Lawrence J. Ellison was born in the Bronx, New York. At nine months, he contracted pneumonia, and his unmarried 19-year-old mother gave him to her aunt and uncle in Chicago to raise. Lawrence was raised in a two-bedroom apartment on the city’s South Side. Until he was twelve years old he did not know that he was adopted. His adoptive father had lost his real estate business in the Great Depression and made a modest living as an auditor for the public housing authority. As a boy, Larry Ellison showed an independent, rebellious streak and often clashed with his adoptive father. From an early age, he showed a strong aptitude for math and science, and was named science student of the year at the University of Illinois.
During the final exams in his second year, Larry Ellison’s adoptive mother died, and he dropped out of school. He enrolled at the University of Chicago the following fall, but dropped out again after the first semester. His adoptive father was now convinced that Larry would never make anything of himself, but the seemingly aimless young man had already learned the rudiments of computer programming in Chicago. He took this skill with him to Berkeley, California, arriving with just enough money for fast food and a few tanks of gas. For the next eight years, Ellison bounced from job to job, working as a technician for Fireman’s Fund and Wells Fargo Bank. As a programmer at Amdahl Corporation, he participated in building the first IBM-compatible mainframe system.
In 1977, Ellison and two of his Amdahl colleagues, Robert Miner and Ed Oates, founded their own company, Software Development Labs. From the beginning, Ellison served as chief executive officer. Ellison had come across a paper called “A Relational Model of Data for Large Shared Data Banks” by Edgar F. (“Ted”) Codd, describing a concept Codd had developed at IBM. Codd’s employers saw no commercial potential in the concept of a Structured Query Language (SQL), but Larry Ellison did.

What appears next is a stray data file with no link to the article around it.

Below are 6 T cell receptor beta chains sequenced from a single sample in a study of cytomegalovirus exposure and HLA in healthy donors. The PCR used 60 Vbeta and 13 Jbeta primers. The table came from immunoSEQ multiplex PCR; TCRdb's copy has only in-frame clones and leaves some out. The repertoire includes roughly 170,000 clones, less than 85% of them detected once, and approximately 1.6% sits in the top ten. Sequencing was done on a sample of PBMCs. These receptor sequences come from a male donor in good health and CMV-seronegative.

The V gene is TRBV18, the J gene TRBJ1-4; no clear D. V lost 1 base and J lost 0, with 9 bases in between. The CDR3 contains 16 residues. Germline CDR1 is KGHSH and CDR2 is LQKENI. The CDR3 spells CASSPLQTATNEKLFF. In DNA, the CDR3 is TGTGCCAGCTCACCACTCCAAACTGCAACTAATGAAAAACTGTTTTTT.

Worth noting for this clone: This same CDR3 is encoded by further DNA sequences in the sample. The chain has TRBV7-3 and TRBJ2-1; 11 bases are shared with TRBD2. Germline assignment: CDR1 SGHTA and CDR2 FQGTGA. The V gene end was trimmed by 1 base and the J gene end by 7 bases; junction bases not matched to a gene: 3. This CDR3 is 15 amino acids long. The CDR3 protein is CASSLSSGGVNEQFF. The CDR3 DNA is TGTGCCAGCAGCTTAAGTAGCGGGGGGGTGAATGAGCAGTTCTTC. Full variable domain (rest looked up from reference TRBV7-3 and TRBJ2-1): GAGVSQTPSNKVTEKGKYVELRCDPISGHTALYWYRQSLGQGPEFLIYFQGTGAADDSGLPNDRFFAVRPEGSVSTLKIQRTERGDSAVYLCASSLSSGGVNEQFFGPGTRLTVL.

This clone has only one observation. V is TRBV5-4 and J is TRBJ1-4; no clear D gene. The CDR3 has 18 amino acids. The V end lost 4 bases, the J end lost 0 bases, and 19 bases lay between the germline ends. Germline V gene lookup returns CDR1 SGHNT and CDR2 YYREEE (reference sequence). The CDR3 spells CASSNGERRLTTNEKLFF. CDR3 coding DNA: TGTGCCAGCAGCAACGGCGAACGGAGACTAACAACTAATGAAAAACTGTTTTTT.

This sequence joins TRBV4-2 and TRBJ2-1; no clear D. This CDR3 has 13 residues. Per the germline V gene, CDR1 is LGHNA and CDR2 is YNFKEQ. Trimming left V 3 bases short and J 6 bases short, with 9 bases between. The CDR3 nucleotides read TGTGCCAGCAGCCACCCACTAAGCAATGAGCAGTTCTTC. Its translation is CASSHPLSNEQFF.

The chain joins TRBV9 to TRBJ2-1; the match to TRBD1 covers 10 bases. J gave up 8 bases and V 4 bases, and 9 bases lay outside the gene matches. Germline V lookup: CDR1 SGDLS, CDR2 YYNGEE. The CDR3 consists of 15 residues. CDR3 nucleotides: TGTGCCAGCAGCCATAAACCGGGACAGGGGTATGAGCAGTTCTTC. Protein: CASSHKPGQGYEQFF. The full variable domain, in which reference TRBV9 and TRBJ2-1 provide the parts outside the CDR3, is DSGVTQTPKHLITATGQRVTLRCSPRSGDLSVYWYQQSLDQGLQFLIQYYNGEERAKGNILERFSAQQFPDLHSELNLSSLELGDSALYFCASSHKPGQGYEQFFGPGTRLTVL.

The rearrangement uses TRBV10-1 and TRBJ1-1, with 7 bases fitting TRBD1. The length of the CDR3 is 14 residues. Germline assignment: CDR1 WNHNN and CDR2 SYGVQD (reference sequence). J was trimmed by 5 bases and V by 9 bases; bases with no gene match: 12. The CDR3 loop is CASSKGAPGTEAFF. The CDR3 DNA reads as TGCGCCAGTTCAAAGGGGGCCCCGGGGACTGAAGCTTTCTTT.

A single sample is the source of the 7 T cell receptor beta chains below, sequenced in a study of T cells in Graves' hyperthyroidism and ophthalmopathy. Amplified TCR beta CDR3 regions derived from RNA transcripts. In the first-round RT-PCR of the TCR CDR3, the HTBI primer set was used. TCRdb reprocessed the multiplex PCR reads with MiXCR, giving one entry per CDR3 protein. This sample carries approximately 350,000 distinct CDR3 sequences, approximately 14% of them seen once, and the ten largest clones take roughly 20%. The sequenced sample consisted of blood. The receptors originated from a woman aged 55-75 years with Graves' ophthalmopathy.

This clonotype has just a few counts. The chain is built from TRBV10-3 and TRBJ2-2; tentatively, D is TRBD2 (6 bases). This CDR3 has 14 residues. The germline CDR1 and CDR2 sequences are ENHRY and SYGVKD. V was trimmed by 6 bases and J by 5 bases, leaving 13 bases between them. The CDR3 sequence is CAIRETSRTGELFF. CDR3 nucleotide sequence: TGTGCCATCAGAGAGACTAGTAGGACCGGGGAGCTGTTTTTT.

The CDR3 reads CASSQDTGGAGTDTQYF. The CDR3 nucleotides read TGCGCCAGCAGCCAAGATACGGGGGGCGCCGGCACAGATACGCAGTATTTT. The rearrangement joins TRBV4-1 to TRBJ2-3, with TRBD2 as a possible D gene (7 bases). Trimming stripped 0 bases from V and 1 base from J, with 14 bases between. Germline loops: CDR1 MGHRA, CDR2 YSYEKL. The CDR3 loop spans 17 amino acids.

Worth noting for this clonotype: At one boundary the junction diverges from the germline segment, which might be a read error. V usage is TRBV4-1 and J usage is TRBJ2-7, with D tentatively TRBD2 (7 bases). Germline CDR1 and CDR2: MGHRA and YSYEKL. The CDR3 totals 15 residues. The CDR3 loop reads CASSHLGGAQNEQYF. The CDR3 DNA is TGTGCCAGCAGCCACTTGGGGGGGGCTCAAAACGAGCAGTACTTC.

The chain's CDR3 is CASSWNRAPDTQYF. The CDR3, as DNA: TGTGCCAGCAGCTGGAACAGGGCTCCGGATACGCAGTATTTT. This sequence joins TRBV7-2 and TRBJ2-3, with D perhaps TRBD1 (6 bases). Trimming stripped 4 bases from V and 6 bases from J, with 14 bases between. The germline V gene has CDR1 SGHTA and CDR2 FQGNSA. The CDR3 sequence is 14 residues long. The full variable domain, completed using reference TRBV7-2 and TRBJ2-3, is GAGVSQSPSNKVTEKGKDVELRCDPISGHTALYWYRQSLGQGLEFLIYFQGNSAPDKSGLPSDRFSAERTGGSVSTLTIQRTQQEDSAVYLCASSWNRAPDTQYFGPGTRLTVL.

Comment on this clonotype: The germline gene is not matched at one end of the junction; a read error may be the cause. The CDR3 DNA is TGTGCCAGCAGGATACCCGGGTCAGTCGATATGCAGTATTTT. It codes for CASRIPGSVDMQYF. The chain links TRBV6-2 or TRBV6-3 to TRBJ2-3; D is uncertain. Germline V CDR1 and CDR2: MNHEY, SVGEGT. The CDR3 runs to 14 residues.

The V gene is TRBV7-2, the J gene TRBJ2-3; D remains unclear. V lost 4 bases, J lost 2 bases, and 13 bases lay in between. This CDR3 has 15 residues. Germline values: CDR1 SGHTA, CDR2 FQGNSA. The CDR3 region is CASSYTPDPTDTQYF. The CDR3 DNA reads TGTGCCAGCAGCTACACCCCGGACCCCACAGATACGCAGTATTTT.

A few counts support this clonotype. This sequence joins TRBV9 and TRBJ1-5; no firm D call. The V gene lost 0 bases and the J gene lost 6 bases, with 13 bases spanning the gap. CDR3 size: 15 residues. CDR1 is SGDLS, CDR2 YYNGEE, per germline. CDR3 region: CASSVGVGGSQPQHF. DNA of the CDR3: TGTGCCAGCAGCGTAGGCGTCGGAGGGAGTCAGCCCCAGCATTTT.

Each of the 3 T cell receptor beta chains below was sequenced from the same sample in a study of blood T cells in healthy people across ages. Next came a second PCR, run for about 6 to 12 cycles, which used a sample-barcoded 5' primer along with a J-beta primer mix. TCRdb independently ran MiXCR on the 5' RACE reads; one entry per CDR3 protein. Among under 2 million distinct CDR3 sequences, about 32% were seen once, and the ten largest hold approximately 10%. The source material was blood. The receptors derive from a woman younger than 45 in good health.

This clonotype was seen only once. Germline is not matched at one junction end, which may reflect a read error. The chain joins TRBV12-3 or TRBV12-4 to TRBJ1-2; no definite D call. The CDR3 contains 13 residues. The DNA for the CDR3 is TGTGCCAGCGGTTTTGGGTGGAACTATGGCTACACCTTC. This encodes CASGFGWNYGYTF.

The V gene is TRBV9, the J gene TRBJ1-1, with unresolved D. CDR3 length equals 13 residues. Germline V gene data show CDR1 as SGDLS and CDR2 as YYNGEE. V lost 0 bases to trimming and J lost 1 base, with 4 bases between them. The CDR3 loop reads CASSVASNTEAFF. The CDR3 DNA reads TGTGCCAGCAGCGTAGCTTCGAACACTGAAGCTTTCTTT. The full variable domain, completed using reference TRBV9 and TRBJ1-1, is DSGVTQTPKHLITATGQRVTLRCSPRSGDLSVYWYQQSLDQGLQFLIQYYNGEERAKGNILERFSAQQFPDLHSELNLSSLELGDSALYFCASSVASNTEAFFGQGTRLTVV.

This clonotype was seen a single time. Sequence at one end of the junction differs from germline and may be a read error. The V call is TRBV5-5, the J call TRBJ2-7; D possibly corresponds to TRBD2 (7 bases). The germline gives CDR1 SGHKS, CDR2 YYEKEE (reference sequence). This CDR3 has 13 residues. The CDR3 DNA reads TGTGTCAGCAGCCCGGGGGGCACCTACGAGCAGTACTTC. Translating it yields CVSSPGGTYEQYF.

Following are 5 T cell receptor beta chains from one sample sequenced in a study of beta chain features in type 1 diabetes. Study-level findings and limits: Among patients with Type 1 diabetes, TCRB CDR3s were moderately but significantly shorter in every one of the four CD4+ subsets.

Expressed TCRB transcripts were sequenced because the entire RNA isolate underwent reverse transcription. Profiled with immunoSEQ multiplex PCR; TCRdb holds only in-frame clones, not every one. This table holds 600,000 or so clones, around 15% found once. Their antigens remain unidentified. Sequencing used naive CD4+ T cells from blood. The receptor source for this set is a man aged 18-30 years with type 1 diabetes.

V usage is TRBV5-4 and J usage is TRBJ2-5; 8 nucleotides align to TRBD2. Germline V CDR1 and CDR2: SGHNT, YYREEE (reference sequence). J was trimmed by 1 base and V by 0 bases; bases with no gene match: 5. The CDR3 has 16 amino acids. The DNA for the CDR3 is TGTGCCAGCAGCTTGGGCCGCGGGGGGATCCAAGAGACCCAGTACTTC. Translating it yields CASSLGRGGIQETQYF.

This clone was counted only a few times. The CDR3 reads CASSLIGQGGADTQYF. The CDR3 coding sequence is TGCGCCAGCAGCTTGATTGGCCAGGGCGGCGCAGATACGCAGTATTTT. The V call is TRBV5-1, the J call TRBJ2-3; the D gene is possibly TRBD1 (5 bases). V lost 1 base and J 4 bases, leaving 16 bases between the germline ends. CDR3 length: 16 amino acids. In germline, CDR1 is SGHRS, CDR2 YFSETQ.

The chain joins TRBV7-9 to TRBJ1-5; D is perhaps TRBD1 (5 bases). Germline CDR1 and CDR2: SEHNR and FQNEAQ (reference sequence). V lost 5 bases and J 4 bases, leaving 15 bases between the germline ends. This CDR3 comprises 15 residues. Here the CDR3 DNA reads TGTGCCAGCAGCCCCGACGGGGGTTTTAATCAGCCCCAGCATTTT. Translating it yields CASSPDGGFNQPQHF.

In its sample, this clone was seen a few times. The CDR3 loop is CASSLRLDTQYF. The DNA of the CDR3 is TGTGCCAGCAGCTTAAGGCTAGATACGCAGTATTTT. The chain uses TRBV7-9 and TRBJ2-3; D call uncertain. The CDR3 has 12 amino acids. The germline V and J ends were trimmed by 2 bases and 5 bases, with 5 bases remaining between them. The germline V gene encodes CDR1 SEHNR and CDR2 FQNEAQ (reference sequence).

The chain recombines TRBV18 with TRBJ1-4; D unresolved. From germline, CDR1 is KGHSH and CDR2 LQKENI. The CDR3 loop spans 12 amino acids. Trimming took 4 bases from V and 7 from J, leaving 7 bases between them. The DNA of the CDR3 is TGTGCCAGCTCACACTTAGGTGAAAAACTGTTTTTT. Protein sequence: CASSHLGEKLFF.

Larry Ellison and his partners won a two-year contract to build a relational database management system (RDBMS) for the CIA. The project’s code name: Oracle. They finished the project a year ahead of schedule and used the extra time to develop their system for commercial applications. They named their commercial RDBMS Oracle as well. In 1980, Ellison’s company had only eight employees, and revenues were less than $1 million, but the following year, IBM itself adopted Oracle for its mainframe systems, and Oracle’s sales doubled every year for the next seven years. The million-dollar company was becoming a billion-dollar company. Ellison renamed the company Oracle Corporation, for its bestselling product.
Oracle went public in 1986, raising $31.5 million with its initial public offering, but the firm’s zealous young staff habitually overstated revenues, and in 1990 the company posted its first losses. Oracle’s market capitalization fell by 80 percent, and the company appeared to be on the verge of bankruptcy. Accepting the need for drastic change, he replaced much of the original senior staff with more experienced managers. For the first time, he delegated the management side of the business to professionals, and channeled his own energies into product development. A new version of the database program Oracle 7, released in 1992, swept the field and made Oracle the industry leader in database management software. In only two years the company’s stock had regained much of its previous value.
Even as Oracle’s fortunes rose again, Ellison suffered a series of personal mishaps. Long an enthusiast of strenuous outdoor activities, Ellison suffered serious injuries while body surfing and mountain biking. He recovered from major surgery, and continued to race his 78-foot yacht, Sayonara, and to practice aerobatics in a succession of private jets, including decommissioned fighter planes. In 1998, Ellison and Sayonara won the Sydney-to-Hobart race, overcoming near-hurricane winds that sank five other boats, drowning six participants. Ellison is a principal supporter of the BMW Oracle Racing team, which has been a significant force in America’s Cup competition. His yacht Rising Sun, over 450 feet long, is one of the largest privately owned vessels in the world.